Tag Archives: Mr. Chichios

The Witriol Diaries, Part IV (Hasmo Legends XXIII)

CHICH, BOSOMS, AND A BEARDED COCKNEY: HASMO, THE NEXT GENERATION

Monday, 4th September 1972, 7.35 p.m.

Rentreé. Many new faces in staffroom; bearded rabbinical, mostly. I have no form this year. Rabbi R said I was being given a “respite”. Is this because Stanton is not sure that he can rely on my being available full-time this year, or because he thinks I was a lousy form-master? Ivan Marks said the latter inference was not necessarily drawable; he himself had not been given a form this year. Nor have I a Fifth Form this year. 5C has been given to a Miss Krollick, a dumpy, bosomy bespectacled girl who, I am told, took a degree in philosophy and Italian in U.C., has spent a year in Italy and a year teaching in a comprehensive school in Upminster. It may well be she will have them just where she wants them. All the same it seems wrong to give a young woman – and the only woman on the staff – a class with a high proportion of oafs in it. The only compensation for my ego, is that I have been given an “A” form, 2A.

In front of me at Mincha was David Marx [see 30th June 1972 in Part III]. I had a presentment, which proved correct, that he would say Kaddish. I wished him long life, for which he thanked me.

Monday, 2nd October 1972, 8.25 p.m.

School resumed to-day after a week’s Succos break, itself occurring after we’d been back only three weeks. One Peter Thomas, a local M.P. and a Cabinet Minister (“member of the cabinet” on the invitation cards – is there a difference?) spoke on Foreign Affairs to inaugurate the new hall. He was the typical Conservative Q.C.: well built, hair brushed back, plummy voice. However, he spoke well for half an hour, reading cleverly from his script. In spite of Schonfeld’s bumbling, there was a sense of occasion, and as usual Mitchell Taylor organised very competently.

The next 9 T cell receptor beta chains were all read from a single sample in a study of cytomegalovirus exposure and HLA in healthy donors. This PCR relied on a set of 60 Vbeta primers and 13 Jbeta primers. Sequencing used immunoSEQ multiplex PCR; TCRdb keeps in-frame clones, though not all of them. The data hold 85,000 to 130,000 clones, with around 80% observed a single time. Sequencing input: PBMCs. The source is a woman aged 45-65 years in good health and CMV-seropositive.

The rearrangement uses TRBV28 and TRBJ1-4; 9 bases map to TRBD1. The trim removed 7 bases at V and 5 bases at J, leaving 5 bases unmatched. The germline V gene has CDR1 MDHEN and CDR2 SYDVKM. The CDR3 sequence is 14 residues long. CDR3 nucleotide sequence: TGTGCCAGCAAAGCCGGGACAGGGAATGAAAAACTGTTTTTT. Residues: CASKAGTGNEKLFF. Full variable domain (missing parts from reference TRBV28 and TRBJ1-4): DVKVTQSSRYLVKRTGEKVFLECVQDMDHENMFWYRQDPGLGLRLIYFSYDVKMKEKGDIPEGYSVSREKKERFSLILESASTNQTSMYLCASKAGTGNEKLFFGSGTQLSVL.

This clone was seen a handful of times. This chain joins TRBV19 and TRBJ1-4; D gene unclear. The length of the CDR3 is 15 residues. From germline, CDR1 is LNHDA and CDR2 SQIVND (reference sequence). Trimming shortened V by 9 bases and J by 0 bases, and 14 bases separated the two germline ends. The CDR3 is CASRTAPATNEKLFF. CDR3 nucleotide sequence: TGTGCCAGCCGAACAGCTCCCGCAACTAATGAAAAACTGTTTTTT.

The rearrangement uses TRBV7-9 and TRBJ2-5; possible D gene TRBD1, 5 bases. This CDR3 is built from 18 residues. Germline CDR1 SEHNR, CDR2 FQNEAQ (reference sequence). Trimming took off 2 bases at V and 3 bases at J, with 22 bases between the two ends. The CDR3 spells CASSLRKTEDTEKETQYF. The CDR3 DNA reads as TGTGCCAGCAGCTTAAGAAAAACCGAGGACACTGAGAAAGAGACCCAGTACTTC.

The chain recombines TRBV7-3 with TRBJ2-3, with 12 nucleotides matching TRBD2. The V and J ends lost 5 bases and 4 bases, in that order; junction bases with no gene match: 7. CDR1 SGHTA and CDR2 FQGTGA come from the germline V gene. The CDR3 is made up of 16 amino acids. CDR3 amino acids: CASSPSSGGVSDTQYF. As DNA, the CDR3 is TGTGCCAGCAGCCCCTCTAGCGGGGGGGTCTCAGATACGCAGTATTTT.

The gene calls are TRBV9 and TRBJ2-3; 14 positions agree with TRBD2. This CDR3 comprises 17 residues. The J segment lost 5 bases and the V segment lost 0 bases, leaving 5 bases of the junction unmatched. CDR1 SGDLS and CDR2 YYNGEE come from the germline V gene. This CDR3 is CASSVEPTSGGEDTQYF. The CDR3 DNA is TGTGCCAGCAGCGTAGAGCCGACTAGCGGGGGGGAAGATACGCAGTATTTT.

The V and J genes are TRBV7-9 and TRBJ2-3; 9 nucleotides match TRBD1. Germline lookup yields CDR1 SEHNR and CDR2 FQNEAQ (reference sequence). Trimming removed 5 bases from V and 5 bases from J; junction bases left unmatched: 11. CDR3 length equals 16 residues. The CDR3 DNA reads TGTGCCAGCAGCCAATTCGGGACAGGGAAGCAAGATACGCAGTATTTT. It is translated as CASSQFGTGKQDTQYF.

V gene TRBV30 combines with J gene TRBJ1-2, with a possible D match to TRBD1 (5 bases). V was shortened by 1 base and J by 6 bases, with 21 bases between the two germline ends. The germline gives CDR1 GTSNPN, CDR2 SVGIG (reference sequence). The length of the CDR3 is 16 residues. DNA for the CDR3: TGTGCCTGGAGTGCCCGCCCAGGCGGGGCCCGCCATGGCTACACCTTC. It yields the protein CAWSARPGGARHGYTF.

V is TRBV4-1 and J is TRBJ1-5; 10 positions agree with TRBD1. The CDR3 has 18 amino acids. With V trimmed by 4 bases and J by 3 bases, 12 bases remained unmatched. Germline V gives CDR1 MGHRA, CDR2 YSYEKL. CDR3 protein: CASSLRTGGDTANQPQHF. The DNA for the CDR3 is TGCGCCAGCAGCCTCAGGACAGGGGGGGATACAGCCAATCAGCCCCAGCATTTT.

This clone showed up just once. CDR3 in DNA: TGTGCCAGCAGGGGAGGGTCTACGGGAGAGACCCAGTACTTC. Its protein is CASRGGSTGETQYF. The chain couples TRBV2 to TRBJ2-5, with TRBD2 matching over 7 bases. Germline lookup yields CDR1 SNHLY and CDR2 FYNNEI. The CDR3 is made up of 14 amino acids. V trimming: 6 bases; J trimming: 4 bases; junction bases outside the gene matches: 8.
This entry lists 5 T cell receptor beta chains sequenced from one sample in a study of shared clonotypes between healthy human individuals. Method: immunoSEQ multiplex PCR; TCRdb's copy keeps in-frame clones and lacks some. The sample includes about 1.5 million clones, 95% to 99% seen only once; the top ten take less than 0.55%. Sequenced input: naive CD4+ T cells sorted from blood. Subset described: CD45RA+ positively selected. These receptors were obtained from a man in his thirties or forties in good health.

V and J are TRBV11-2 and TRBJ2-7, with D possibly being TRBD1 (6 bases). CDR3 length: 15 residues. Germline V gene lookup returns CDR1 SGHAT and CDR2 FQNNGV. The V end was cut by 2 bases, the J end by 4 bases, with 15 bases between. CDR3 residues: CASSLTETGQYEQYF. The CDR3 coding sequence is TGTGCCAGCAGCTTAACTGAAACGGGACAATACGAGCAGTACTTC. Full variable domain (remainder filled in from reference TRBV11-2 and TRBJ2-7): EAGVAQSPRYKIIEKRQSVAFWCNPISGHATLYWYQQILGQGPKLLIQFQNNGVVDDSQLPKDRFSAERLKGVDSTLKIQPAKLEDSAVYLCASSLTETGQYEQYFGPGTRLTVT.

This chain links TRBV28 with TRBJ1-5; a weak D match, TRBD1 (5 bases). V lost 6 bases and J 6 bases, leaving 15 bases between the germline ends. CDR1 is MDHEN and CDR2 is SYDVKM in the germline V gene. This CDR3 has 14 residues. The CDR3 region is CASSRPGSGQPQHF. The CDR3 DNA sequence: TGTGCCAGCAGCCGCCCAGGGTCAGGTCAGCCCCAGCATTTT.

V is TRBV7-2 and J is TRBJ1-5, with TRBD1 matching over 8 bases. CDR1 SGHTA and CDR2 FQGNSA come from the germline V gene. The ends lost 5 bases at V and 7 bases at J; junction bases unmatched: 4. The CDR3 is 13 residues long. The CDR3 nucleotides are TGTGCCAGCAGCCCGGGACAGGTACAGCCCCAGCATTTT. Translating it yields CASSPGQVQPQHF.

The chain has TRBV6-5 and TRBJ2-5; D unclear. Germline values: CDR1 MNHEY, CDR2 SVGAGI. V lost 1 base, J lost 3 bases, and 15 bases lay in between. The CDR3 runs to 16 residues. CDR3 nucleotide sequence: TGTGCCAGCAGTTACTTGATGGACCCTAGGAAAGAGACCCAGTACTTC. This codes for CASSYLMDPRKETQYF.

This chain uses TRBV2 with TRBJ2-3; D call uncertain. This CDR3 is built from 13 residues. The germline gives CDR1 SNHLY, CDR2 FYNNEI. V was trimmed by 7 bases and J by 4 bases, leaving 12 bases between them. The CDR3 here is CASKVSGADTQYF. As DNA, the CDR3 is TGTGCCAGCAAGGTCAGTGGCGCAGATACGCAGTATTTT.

Tuesday, 7th November 1972, 6.10 p.m.

I got up, if anything, a little earlier this morning, it being Rosh Chodesh. I arrived at school as usual, looking forward to my pre-Assembly siesta, only to find there was some marking I hadn’t done. I spent fifteen minutes on the marking, and had about five minutes shut-eye. I anticipated disastrous consequences, but the morning passed off peaceably. In the break, Chichios, the new P.E. man, a Cypriot, asked me if I would supervise the table-tennis club in the lunch hour. I agreed, and so forewent my lunch hour siesta. Again, the afternoon went off without incident, I was impressed by the fine fettle I was in. I was shouting of course, but in one of the lessons, at least, I had a distinct impression of possibly teaching someone something. When I came back [home] the reaction set in.

Saturday, 13th January 1973, 7.45 p.m.